Journal of Epidemiology
Online ISSN : 1349-9092
Print ISSN : 0917-5040
Volume 26 , Issue 5
Showing 1-6 articles out of 6 articles from the selected issue
Original Article
  • Hee-Sook Kim, HeyJean Lee, KeonYeop Kim, Hyeung-Keun Park, Ki-Soo Park ...
    2016 Volume 26 Issue 5 Pages 233-241
    Published: May 05, 2016
    Released: May 05, 2016
    [Advance publication] Released: February 06, 2016
    JOURNALS FREE ACCESS
    Background: Prompt treatment affects prognosis and survival after acute myocardial infarction (AMI) onset. This study evaluated the awareness of early symptoms of AMI and knowledge of appropriate responses on symptom occurrence, along with related factors.
    Methods: Participants’ knowledge of the early symptoms of and responses to AMI onset were investigated using a random digit dialing survey. We included 9600 residents of 16 metropolitan cities and provinces in Korea.
    Results: The proportions of respondents who were aware of early symptoms of AMI ranged from 32.9% (arm or shoulder pain) to 79.1% (chest pain and discomfort). Of the respondents, 67.0% would call an ambulance if someone showed signs of AMI, 88.7% knew ≥1 symptom, 10.9% knew all five symptoms, and 3.1% had excellent knowledge (correct identification of all five AMI symptoms, not answering “Yes” to the trap question, and correctly identifying calling an ambulance as the appropriate response when someone is exhibiting AMI symptoms). The odds ratio (OR) for having excellent knowledge was significantly higher for those who graduated college or higher (OR 3.42; 95% confidence interval [CI], 1.09–10.76) than for those with less than a primary school education, as well as for subjects with AMI advertisement exposure (OR 1.49; 95% CI, 1.10–2.02) and with knowledge of AMI (OR 1.63; 95% CI, 1.16–2.27). The 60- to 79-year-old group had significantly lower OR for excellent knowledge than the 20- to 39-year-old group (OR 0.53; 95% CI, 0.28–0.99).
    Conclusions: Awareness of AMI symptoms and the appropriate action to take after symptom onset in South Korea was poor. Therefore, educational and promotional strategies to increase the overall awareness in the general public, especially in the elderly and those with low education levels, are needed.
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  • Yasuhiko Kubota, Hiroyasu Iso, Akiko Tamakoshi
    2016 Volume 26 Issue 5 Pages 242-248
    Published: May 05, 2016
    Released: May 05, 2016
    [Advance publication] Released: December 26, 2015
    JOURNALS FREE ACCESS
    Background: The associations of bowel movement frequency and laxative use with cardiovascular disease (CVD) are unclear.
    Methods: A total of 72 014 subjects (29 668 men and 42 346 women) aged 40 to 79 years, without a history of CVD or cancer, completed a lifestyle questionnaire at baseline between 1988 and 1990 that included information on bowel movement frequency (daily, every 2–3 days, or once every 4 or more days) and laxative use (yes or no), and were followed-up until 2009.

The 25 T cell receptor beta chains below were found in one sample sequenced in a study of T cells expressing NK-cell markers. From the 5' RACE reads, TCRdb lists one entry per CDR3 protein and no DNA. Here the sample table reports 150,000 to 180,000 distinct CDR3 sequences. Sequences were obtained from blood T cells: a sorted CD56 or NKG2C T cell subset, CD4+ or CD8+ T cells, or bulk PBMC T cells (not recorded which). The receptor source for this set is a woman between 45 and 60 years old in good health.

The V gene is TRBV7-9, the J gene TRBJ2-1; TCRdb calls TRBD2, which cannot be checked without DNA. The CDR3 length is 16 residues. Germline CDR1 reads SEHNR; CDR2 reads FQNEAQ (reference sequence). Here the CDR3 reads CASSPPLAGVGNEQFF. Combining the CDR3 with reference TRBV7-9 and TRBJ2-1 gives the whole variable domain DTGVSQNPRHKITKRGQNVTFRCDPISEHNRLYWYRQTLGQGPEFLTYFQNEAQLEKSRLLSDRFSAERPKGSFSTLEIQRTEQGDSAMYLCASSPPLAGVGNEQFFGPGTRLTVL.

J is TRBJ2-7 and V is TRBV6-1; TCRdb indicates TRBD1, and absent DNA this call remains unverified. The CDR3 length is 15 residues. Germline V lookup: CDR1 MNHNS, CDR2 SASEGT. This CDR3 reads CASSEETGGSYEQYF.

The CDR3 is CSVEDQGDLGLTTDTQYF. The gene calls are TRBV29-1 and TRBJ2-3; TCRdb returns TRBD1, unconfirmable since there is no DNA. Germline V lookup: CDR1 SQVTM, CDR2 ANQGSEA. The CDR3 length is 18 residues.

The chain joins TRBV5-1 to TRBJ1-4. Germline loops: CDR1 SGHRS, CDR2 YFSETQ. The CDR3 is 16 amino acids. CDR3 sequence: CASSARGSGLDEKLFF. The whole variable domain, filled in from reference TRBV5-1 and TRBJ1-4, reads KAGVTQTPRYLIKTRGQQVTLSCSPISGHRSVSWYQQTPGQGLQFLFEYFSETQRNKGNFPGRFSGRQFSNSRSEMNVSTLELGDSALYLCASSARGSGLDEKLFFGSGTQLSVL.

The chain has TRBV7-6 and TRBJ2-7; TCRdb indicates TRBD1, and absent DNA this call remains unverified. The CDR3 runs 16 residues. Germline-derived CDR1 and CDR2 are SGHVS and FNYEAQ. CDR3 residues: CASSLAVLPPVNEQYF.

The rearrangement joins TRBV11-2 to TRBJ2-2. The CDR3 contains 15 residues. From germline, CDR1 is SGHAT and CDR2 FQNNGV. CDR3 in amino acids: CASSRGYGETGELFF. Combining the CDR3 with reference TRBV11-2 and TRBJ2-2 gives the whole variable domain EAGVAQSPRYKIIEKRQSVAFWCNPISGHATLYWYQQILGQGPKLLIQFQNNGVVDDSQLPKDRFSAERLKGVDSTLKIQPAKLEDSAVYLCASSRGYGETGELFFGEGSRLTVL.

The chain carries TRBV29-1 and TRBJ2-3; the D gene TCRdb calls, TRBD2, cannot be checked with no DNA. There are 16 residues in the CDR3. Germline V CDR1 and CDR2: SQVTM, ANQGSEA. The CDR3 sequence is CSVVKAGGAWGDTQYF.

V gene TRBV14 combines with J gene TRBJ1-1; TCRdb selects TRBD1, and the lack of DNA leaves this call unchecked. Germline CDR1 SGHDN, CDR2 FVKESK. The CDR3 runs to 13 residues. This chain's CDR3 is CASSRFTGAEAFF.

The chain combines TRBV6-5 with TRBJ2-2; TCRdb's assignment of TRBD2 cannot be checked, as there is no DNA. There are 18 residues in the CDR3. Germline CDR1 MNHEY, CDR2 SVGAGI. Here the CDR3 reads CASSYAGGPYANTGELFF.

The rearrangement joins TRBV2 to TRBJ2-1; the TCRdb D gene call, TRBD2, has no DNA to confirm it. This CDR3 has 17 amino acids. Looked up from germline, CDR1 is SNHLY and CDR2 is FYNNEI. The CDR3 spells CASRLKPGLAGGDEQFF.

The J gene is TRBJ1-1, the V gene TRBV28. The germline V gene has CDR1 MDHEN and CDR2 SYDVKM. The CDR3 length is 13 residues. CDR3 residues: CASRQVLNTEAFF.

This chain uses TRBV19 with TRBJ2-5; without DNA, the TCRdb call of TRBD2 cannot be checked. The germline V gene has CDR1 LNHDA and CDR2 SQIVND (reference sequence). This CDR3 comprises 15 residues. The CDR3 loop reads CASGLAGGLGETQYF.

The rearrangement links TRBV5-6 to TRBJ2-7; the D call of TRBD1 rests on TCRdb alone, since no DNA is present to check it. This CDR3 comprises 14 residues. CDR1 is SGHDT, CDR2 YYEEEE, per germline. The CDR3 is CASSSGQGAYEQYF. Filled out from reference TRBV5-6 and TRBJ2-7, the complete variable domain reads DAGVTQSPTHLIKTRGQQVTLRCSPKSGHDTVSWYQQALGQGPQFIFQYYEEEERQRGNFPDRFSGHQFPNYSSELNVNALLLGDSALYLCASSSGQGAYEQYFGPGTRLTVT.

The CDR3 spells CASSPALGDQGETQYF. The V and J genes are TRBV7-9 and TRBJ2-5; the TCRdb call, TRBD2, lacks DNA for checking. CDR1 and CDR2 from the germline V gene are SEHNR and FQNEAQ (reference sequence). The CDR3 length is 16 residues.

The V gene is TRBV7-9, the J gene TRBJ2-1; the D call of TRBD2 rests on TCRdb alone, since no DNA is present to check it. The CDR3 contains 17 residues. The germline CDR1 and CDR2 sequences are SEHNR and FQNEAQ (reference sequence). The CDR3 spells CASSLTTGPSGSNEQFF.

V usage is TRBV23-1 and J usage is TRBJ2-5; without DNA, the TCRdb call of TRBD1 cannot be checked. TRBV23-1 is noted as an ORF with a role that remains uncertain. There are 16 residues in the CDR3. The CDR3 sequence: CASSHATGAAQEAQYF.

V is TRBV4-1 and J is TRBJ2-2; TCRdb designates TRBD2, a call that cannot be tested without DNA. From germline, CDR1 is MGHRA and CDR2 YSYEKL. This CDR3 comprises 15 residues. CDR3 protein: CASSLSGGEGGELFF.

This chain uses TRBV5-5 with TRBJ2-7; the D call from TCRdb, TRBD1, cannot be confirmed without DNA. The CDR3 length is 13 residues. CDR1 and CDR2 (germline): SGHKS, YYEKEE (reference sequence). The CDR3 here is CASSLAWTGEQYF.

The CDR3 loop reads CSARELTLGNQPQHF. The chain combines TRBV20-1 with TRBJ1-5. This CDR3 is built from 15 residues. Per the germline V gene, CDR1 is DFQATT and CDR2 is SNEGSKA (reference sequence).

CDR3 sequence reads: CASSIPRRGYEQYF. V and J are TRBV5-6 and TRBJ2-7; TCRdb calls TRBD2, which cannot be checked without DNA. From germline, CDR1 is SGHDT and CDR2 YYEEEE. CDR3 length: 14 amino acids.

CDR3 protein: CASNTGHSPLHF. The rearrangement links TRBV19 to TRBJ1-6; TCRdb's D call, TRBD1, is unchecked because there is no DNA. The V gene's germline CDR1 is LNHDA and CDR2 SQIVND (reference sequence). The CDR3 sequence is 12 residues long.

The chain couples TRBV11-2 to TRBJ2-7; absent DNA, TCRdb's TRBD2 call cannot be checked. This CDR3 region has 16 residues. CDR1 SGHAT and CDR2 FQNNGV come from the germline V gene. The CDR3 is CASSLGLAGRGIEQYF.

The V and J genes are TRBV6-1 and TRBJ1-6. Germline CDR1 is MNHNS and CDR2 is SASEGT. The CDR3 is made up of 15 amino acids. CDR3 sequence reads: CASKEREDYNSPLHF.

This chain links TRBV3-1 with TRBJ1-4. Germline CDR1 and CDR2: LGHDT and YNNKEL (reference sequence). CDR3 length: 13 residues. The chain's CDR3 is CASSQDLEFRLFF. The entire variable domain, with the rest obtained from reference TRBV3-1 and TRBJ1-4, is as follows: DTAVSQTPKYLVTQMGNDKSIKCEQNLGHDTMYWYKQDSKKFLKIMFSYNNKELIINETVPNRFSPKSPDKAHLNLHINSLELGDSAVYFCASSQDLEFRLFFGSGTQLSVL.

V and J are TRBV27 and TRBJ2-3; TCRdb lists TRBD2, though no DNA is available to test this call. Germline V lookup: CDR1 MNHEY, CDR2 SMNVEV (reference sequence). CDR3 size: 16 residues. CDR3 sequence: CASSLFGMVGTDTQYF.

Results: During the subjects’ 1 165 569 person-years of follow-up, we documented 977 deaths from coronary heart disease (561 men and 416 women), 2024 from total stroke (1028 men and 996 women), 1127 from ischemic stroke (606 men and 521 women), and 828 from hemorrhagic stroke (388 men and 440 women). The prevalence of CVD risk factors, such as diabetes, stress, depression, and physical inactivity, was higher in laxative users and in those with a lower frequency of bowel movements. The multivariable HRs (95% confidence intervals [CIs]) of laxative users were as follows: 1.56 (95% CI, 1.21–2.03) for coronary heart disease and 1.37 (95% CI, 1.07–1.76) for ischemic stroke in men, and 1.27 (95% CI, 1.08–1.49) for total stroke, and 1.45 (95% CI, 1.17–1.79) for ischemic stroke in women. Similar results were observed even after the exclusion of deaths that occurred early in the follow-up period. A significant association between bowel movement frequency and mortality from CVD was not observed.
    Conclusions: Constipation could be a marker of exposure to CVD risk factors, and laxative use could be a risk factor for mortality from coronary heart disease and ischemic stroke.
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  • Kayo Ueda, Makiko Yamagami, Fumikazu Ikemori, Kunihiro Hisatsune, Hiro ...
    2016 Volume 26 Issue 5 Pages 249-257
    Published: May 05, 2016
    Released: May 05, 2016
    [Advance publication] Released: December 19, 2015
    JOURNALS FREE ACCESS
    Background: Seasonal variation and regional heterogeneity have been observed in the estimated effect of fine particulate matter (PM2.5) mass on mortality. Differences in the chemical compositions of PM2.5 may cause this variation. We investigated the association of the daily concentration of PM2.5 components with mortality in Nagoya, Japan.
    Methods: We combined daily mortality counts for all residents aged 65 years and older with concentration data for PM2.5 mass and components in Nagoya from April 2003 to December 2007. A time-stratified case-crossover design was used to examine the association of daily mortality with PM2.5 mass and each component (chloride, nitrate, sulfate, sodium, potassium, calcium, magnesium, ammonium, elemental carbon [EC], and organic carbon [OC]).